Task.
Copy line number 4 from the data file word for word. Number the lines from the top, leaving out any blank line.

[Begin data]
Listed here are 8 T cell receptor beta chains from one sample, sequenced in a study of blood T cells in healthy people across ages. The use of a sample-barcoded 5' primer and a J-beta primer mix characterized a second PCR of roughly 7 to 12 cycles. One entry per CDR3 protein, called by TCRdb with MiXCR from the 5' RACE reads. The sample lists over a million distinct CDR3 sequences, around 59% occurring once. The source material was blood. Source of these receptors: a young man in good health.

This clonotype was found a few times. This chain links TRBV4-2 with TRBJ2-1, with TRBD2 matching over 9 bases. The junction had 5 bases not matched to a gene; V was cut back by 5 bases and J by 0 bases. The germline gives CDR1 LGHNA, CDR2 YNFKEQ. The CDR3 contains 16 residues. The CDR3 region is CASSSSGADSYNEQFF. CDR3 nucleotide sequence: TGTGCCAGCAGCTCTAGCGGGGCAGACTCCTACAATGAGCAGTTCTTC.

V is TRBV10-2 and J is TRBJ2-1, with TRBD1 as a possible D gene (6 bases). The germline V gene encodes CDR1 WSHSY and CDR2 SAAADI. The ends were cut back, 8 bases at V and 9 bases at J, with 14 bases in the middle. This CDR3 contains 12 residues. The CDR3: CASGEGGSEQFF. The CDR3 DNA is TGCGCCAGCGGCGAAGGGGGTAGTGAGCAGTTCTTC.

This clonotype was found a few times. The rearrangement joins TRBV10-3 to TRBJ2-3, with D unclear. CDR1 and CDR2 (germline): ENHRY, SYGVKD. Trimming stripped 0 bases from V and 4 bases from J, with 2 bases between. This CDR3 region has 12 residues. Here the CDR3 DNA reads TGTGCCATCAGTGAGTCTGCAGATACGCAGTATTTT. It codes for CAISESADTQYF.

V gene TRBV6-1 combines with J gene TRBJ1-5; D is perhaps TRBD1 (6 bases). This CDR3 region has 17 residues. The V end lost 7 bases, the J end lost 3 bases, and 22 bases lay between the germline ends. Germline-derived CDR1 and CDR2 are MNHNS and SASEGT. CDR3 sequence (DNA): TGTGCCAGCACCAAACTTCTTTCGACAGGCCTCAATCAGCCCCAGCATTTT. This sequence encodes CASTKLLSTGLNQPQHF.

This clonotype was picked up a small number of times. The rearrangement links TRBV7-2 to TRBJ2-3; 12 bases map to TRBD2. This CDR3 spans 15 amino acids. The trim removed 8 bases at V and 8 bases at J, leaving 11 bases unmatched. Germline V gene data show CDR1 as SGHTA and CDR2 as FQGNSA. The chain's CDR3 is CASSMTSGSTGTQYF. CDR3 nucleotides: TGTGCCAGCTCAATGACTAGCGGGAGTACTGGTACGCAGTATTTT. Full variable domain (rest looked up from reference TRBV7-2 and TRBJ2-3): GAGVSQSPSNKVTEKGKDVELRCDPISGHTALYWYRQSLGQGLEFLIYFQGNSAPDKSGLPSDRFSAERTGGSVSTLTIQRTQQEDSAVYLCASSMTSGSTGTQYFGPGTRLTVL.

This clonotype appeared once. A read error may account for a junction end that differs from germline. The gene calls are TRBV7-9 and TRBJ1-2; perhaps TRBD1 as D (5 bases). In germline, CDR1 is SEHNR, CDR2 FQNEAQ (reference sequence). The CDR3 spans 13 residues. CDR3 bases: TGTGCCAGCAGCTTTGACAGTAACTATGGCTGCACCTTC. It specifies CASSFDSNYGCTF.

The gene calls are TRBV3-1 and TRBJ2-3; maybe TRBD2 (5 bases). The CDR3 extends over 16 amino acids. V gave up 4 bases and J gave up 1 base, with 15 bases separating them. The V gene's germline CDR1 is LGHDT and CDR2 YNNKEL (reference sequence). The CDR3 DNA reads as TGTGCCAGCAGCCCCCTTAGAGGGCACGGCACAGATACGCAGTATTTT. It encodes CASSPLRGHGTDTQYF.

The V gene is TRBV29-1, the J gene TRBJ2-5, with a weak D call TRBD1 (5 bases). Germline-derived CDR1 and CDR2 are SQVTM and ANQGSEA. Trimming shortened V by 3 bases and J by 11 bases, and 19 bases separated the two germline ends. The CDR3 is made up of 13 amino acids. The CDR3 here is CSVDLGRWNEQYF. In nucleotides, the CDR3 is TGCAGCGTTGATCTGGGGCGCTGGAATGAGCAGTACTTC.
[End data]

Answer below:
This clonotype was found a few times. The rearrangement joins TRBV10-3 to TRBJ2-3, with D unclear. CDR1 and CDR2 (germline): ENHRY, SYGVKD. Trimming stripped 0 bases from V and 4 bases from J, with 2 bases between. This CDR3 region has 12 residues. Here the CDR3 DNA reads TGTGCCATCAGTGAGTCTGCAGATACGCAGTATTTT. It codes for CAISESADTQYF.